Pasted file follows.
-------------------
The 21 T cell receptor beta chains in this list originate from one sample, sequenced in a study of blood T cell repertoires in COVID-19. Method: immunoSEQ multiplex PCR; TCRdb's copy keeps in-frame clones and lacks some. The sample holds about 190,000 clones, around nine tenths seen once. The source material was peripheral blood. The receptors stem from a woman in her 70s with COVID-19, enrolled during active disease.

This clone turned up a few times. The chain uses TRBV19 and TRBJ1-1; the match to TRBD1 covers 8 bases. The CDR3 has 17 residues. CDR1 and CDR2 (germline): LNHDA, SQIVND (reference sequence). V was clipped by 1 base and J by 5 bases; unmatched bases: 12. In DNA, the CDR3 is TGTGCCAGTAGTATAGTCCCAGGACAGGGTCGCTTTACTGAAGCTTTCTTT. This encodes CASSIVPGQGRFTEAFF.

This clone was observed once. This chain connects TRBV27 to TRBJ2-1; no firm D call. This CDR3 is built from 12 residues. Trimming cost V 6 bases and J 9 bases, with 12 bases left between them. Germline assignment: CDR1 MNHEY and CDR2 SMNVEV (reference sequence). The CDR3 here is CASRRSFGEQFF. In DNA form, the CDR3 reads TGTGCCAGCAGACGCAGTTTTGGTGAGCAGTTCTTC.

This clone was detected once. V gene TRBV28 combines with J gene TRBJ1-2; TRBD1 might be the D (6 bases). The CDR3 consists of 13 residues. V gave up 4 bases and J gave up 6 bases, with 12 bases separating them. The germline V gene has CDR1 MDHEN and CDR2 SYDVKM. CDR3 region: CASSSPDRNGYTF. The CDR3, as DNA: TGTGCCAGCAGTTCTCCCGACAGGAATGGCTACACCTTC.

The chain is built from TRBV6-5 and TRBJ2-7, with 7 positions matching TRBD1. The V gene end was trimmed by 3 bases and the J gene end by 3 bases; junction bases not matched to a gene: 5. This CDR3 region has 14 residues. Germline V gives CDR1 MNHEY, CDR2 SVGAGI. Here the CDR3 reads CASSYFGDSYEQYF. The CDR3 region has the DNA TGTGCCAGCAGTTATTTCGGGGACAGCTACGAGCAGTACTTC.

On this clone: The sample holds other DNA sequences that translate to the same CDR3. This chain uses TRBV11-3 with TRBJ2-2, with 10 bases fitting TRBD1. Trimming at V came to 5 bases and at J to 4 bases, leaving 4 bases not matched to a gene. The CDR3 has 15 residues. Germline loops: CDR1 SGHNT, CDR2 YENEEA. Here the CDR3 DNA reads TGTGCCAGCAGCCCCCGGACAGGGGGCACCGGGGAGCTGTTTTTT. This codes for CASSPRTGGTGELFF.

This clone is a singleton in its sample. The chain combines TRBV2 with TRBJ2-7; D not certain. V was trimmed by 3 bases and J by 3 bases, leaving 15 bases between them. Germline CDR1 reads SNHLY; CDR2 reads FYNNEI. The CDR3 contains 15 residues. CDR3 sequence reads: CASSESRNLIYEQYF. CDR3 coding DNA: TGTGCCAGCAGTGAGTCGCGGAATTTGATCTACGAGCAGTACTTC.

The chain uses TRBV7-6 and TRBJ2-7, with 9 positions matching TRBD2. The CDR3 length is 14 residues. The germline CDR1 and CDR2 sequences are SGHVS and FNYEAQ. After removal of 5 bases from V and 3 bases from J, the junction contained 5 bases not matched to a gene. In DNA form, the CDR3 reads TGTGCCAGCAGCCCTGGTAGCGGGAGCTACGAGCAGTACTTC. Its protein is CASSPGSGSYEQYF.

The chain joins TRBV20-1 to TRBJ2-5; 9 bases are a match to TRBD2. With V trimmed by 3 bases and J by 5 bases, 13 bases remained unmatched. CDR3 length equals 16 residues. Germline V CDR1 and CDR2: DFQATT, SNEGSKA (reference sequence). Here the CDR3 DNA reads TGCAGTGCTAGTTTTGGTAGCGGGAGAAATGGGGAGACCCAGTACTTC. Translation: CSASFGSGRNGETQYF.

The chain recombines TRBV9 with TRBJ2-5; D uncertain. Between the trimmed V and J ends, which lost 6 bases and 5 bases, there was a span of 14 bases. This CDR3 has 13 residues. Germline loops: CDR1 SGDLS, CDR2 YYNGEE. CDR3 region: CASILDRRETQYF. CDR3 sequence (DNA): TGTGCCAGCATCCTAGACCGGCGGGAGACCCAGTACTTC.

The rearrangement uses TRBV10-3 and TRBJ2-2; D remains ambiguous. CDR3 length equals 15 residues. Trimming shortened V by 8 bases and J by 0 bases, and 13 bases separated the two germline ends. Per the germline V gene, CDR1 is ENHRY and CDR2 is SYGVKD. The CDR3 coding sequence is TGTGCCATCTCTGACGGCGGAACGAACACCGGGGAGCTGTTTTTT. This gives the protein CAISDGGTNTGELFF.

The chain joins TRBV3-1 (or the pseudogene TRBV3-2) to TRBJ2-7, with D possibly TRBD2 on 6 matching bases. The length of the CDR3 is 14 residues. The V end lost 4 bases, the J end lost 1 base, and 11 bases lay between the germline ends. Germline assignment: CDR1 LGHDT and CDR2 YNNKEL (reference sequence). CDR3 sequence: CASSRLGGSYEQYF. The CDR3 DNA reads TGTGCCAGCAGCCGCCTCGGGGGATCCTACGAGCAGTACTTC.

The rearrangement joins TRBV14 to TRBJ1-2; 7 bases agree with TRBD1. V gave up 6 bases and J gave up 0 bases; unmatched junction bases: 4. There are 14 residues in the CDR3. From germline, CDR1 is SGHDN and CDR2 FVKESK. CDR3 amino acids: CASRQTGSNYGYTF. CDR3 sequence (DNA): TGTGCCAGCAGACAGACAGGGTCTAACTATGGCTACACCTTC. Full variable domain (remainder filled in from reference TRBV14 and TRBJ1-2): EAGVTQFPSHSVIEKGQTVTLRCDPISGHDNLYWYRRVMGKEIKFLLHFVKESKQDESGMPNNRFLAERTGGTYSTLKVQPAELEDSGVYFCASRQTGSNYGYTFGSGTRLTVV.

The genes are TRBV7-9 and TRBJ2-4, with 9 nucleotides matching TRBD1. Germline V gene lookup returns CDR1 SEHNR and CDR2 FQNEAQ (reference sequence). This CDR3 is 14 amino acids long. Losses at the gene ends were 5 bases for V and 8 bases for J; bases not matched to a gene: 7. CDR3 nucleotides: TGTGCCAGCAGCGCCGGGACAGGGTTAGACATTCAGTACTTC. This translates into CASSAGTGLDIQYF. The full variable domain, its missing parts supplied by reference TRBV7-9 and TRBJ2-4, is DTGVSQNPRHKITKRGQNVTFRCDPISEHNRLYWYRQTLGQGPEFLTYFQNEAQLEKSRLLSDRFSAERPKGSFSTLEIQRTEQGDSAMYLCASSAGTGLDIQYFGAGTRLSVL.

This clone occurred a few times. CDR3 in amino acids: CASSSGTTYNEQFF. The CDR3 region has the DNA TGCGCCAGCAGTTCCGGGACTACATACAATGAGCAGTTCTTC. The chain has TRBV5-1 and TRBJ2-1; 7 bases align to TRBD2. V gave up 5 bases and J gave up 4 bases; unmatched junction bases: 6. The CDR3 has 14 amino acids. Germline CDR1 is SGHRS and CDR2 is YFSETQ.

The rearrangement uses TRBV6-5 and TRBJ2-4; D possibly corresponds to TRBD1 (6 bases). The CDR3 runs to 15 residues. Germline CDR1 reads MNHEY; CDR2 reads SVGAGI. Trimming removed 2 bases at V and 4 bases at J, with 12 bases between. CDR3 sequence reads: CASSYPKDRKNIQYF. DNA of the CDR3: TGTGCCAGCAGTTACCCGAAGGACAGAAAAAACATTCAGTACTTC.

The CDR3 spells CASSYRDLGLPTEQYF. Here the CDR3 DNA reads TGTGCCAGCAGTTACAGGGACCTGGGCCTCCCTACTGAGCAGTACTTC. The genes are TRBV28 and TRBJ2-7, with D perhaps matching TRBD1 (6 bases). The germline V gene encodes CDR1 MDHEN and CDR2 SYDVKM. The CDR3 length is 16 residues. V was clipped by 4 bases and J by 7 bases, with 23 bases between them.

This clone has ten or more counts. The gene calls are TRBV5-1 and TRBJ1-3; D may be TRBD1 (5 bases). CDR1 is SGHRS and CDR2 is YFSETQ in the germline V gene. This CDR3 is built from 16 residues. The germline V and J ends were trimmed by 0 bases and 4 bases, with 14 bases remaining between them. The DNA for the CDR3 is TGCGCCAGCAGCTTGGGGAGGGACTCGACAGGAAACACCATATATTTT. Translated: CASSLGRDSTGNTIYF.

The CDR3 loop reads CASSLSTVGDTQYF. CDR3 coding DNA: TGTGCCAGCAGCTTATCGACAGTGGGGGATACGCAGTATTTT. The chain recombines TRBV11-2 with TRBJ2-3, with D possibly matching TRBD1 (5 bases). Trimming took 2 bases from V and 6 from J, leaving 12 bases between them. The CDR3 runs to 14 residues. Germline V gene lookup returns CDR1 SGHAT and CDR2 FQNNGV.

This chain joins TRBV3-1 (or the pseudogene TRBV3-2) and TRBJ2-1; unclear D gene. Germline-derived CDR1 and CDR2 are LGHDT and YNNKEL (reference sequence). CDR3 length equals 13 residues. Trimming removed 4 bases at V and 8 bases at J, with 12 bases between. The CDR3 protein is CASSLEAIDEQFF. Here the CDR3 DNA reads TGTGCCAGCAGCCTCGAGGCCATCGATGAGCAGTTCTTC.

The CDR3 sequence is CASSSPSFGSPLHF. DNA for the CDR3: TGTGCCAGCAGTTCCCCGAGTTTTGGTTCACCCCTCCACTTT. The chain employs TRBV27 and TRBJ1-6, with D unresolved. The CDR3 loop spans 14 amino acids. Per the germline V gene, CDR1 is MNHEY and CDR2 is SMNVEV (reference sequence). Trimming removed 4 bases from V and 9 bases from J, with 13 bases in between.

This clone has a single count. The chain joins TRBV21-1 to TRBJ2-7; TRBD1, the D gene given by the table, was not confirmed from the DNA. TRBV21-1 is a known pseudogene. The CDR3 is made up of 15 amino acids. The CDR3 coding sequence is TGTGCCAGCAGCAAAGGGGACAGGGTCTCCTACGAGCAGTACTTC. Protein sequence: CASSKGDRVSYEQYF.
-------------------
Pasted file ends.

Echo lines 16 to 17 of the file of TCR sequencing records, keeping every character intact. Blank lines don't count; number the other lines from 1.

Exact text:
The rearrangement uses TRBV6-5 and TRBJ2-4; D possibly corresponds to TRBD1 (6 bases). The CDR3 runs to 15 residues. Germline CDR1 reads MNHEY; CDR2 reads SVGAGI. Trimming removed 2 bases at V and 4 bases at J, with 12 bases between. CDR3 sequence reads: CASSYPKDRKNIQYF. DNA of the CDR3: TGTGCCAGCAGTTACCCGAAGGACAGAAAAAACATTCAGTACTTC.

The CDR3 spells CASSYRDLGLPTEQYF. Here the CDR3 DNA reads TGTGCCAGCAGTTACAGGGACCTGGGCCTCCCTACTGAGCAGTACTTC. The genes are TRBV28 and TRBJ2-7, with D perhaps matching TRBD1 (6 bases). The germline V gene encodes CDR1 MDHEN and CDR2 SYDVKM. The CDR3 length is 16 residues. V was clipped by 4 bases and J by 7 bases, with 23 bases between them.